Shanika clung on to her dad Priantha, when she realised we were
near to the sea. She had been in her aunt’s house in Hikkaduwa
which had survived the waves, but had felt the fury of the sea.
It had taken away her mother, her twin sister and her two other
sisters and their home. The sea was to be feared. She did not want
to go back there, photographs or no photographs. Priantha tried
to explain that it would be safe, but Shanika was not convinced.
It was my digital camera which changed things. Most people in the
sub-continent love being photographed. The joy of seeing her own
image instantly brought a smile to Shanika’s face, and soon
we were friends. She took photographs of her dad, her aunt and of
me. Soon she was taking photographs of me by the sea, but telling
me to be careful!
There are no direct flights from Dhaka to Colombo and I left on
the 29th December, the first flight I could get. I didn’t
have a very clear idea of what I would do once I got there. Dominic
put me in touch with wildlife photographers Rukshan, Vajira and
some other friends who had all gotten together to try and get relief
goods to the worst affected areas. Margot and others had also helped.
Dominic and I had bought some stuff, but it was pale in comparison
to the truckloads that Rukshan and his friends had put together.
Our convoy of twelve vehicles followed the two lorries though Ratnapura,
Pelmadulla, Timbolketiya, Uda Walawe, Thanamalwila, Wellawaya, Buttala,
Moneragala and Siyambalanduwa until we came to the Lahugala military
It was there that we realised that our planning was less than perfect.
The initial outpouring of support had resulted in places being overstocked,
while we heard of other places which had received nothing. A military
anti landmine vehicle helped pull one of our lorries from the rainsoaked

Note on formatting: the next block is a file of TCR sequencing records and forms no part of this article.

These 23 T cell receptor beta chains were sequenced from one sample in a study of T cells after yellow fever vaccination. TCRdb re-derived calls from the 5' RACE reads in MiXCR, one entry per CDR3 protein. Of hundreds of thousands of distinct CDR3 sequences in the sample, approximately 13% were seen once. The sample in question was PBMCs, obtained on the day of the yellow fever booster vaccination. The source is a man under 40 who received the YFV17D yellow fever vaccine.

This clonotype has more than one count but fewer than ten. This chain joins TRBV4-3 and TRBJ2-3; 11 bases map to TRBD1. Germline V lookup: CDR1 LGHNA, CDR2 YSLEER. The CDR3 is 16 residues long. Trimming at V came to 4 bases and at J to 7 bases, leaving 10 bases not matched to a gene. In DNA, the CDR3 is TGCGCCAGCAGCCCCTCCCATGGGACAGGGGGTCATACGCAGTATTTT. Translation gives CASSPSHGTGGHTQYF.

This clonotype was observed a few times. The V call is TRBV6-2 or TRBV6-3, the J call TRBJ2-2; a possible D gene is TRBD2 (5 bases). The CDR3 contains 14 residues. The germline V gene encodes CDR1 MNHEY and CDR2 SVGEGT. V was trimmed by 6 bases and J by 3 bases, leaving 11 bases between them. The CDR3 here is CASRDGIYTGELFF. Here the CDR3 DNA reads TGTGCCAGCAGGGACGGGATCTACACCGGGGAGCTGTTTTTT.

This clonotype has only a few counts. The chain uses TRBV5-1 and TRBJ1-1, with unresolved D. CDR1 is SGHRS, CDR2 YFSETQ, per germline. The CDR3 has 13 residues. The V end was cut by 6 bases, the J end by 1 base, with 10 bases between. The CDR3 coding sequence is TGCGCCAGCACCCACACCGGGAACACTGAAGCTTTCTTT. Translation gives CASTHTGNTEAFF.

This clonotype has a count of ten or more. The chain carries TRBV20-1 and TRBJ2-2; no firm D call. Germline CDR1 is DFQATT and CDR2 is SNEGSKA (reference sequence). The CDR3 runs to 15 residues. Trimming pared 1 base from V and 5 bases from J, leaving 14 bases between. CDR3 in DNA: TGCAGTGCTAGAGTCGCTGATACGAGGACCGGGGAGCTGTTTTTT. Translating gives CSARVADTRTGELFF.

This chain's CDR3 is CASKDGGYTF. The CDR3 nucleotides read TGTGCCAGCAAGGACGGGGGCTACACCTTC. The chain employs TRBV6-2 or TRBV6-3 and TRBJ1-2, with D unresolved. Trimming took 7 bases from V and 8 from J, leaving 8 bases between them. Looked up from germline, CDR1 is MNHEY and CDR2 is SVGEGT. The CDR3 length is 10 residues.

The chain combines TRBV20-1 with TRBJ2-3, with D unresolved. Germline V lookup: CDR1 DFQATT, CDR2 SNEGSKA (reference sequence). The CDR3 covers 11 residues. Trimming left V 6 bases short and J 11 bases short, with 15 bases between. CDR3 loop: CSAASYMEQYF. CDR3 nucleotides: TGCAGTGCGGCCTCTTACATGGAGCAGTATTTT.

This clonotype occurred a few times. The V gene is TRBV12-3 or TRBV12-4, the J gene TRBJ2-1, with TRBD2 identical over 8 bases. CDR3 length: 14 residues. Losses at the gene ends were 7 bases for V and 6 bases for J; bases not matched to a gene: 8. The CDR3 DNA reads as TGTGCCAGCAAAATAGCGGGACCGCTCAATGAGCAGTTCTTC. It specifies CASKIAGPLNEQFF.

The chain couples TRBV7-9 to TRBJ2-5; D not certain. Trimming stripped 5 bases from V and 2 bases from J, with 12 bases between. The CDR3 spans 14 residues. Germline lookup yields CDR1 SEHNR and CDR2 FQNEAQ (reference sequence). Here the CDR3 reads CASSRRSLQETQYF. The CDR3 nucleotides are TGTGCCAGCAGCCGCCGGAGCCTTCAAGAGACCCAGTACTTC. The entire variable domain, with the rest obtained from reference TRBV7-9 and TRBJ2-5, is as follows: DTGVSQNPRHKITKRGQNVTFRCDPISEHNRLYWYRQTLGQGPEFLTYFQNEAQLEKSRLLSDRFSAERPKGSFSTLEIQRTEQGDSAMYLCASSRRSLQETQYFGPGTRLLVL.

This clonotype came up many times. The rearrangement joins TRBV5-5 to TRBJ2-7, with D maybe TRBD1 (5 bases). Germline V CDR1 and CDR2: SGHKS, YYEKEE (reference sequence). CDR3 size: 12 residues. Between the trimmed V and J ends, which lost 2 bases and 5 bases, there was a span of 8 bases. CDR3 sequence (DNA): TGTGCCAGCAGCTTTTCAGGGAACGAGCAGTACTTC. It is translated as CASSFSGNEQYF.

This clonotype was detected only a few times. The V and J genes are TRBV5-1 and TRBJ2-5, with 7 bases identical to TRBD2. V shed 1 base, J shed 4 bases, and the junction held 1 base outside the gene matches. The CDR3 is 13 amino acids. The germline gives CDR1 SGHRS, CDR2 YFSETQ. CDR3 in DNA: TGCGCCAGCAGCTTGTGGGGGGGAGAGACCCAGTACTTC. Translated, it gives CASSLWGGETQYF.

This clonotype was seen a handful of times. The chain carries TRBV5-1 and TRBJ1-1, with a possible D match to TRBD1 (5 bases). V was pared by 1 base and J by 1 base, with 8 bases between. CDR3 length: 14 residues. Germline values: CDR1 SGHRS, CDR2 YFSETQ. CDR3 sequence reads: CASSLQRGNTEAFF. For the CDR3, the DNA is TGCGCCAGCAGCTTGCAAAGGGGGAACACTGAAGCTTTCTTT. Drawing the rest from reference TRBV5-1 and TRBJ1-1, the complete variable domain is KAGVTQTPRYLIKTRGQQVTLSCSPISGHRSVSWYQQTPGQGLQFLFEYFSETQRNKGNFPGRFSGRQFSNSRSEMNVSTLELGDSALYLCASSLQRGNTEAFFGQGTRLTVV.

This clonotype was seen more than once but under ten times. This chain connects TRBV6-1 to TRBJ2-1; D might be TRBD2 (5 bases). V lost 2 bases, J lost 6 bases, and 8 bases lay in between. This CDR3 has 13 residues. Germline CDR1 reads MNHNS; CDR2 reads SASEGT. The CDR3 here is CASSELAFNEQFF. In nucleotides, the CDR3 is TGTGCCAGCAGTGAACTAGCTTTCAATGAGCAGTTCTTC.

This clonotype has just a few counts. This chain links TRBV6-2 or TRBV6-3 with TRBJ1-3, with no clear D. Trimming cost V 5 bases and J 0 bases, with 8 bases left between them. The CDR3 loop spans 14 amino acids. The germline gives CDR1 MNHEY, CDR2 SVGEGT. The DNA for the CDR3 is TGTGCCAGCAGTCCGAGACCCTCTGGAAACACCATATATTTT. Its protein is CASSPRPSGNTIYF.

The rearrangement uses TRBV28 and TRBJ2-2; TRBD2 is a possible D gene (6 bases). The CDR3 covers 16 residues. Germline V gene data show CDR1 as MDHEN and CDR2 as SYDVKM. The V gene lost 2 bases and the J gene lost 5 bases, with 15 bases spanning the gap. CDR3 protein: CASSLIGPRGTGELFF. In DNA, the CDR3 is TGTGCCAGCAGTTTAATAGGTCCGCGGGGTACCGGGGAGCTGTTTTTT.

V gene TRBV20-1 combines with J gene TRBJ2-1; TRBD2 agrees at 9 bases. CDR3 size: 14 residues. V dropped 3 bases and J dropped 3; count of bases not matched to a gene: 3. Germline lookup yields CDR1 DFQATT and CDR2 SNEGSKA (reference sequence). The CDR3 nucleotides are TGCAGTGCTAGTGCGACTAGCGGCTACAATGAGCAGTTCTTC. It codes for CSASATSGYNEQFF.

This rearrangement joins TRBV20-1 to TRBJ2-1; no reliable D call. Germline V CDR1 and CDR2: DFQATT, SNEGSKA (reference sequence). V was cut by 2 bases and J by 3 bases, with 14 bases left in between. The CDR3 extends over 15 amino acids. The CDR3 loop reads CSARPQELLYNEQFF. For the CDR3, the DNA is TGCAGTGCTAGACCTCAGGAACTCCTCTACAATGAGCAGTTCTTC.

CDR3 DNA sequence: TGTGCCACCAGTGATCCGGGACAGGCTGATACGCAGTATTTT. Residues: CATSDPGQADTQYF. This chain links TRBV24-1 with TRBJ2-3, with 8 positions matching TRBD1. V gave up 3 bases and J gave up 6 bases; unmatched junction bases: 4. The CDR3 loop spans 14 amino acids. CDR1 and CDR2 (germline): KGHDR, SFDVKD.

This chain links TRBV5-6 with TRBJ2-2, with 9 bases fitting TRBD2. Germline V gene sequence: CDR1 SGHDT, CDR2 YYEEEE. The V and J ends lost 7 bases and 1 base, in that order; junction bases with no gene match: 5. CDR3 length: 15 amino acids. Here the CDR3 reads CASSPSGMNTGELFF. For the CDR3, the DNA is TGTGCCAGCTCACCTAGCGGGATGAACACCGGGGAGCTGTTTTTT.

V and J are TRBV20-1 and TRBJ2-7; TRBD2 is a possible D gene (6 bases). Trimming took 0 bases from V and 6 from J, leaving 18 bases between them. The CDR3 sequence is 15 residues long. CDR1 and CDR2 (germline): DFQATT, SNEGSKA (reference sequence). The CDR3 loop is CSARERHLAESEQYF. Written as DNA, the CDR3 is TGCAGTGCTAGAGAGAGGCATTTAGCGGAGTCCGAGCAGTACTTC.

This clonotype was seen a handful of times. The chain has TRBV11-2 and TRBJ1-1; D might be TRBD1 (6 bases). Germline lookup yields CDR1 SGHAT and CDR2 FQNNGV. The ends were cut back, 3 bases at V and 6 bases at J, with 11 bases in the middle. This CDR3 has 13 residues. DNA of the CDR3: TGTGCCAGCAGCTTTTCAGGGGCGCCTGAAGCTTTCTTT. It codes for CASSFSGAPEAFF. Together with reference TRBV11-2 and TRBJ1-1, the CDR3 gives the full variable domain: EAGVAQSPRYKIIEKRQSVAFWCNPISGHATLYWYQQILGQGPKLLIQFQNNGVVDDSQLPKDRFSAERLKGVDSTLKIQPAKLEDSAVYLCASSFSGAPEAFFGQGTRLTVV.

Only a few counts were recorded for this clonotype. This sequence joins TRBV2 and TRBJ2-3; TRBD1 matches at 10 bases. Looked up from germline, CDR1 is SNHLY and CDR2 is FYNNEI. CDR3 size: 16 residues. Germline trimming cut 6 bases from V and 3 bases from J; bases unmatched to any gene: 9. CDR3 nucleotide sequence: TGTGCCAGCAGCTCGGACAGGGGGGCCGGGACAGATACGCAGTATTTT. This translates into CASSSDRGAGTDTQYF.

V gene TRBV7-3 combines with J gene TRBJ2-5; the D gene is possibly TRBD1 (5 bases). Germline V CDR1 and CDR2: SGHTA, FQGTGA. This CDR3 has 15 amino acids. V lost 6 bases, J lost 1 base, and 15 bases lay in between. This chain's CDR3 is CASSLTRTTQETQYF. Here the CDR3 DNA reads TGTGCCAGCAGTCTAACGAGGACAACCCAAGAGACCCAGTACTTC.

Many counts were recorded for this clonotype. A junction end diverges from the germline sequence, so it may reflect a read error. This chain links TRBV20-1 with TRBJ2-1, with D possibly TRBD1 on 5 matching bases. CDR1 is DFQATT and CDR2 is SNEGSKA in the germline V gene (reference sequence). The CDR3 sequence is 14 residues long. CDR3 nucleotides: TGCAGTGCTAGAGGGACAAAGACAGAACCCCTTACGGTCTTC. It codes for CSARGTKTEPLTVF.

fields, and except for a small amount of rice, lentils and medicine
which we left for families in most need, we put things back on the
lorries to be returned to Colombo until we had a better idea of
what to do. Soaking in the rain we piled back the tons of rice,
milk powder, medicine, soap, clothes and all the other things we
had emptied from the vehicle. While the others headed back, Rukshan,
Vajira and I went on to the eastern coast of Pottuvil. There was
an eerie emptiness. Only the scattered toys and other remnants gave
away the fact that there had been a vibrant village. There were
no bodies, no sounds, no wailing for the dead.
As a Bangladeshi, I was used to disasters, but the spontaneous collectives
that would form when we were kids, singing songs, collecting old
clothes from door to door, forming community groups who tried in
their own way to stay by the needy, seem to have given way to the
more ‘official’ methods of relief. Nowadays NGO efforts
and organised disaster management seem to be our standard responses.
Our own efforts seem to be restricted to the prime minister’s
relief fund. In Sri Lanka, I could still sense the outpouring of
sympathy that people felt for their fellow being.
I came across wonderful stories of human compassion and bravery.
And while I lamented the lack of early warnings and the bureaucracy
that prevented those who knew, from warning those who didn’t,
I still came back convinced that it would take much more than Tsunamis
to tame the human spirit.